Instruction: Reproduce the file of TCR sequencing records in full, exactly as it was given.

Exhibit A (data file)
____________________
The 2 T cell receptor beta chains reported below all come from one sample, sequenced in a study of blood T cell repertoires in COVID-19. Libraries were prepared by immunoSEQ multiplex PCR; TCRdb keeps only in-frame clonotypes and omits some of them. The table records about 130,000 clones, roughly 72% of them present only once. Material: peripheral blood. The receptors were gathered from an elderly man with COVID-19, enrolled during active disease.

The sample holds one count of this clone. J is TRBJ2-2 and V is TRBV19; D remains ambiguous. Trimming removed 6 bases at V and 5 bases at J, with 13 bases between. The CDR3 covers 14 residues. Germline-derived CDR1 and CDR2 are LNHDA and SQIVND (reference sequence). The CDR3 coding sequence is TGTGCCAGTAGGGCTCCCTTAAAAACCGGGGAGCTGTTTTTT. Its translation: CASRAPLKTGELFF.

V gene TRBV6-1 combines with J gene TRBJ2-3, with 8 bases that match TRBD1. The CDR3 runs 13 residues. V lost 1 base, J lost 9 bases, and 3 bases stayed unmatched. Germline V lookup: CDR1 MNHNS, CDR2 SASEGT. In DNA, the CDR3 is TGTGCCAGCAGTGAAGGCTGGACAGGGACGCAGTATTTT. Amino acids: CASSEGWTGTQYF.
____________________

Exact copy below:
The 2 T cell receptor beta chains reported below all come from one sample, sequenced in a study of blood T cell repertoires in COVID-19. Libraries were prepared by immunoSEQ multiplex PCR; TCRdb keeps only in-frame clonotypes and omits some of them. The table records about 130,000 clones, roughly 72% of them present only once. Material: peripheral blood. The receptors were gathered from an elderly man with COVID-19, enrolled during active disease.

The sample holds one count of this clone. J is TRBJ2-2 and V is TRBV19; D remains ambiguous. Trimming removed 6 bases at V and 5 bases at J, with 13 bases between. The CDR3 covers 14 residues. Germline-derived CDR1 and CDR2 are LNHDA and SQIVND (reference sequence). The CDR3 coding sequence is TGTGCCAGTAGGGCTCCCTTAAAAACCGGGGAGCTGTTTTTT. Its translation: CASRAPLKTGELFF.

V gene TRBV6-1 combines with J gene TRBJ2-3, with 8 bases that match TRBD1. The CDR3 runs 13 residues. V lost 1 base, J lost 9 bases, and 3 bases stayed unmatched. Germline V lookup: CDR1 MNHNS, CDR2 SASEGT. In DNA, the CDR3 is TGTGCCAGCAGTGAAGGCTGGACAGGGACGCAGTATTTT. Amino acids: CASSEGWTGTQYF.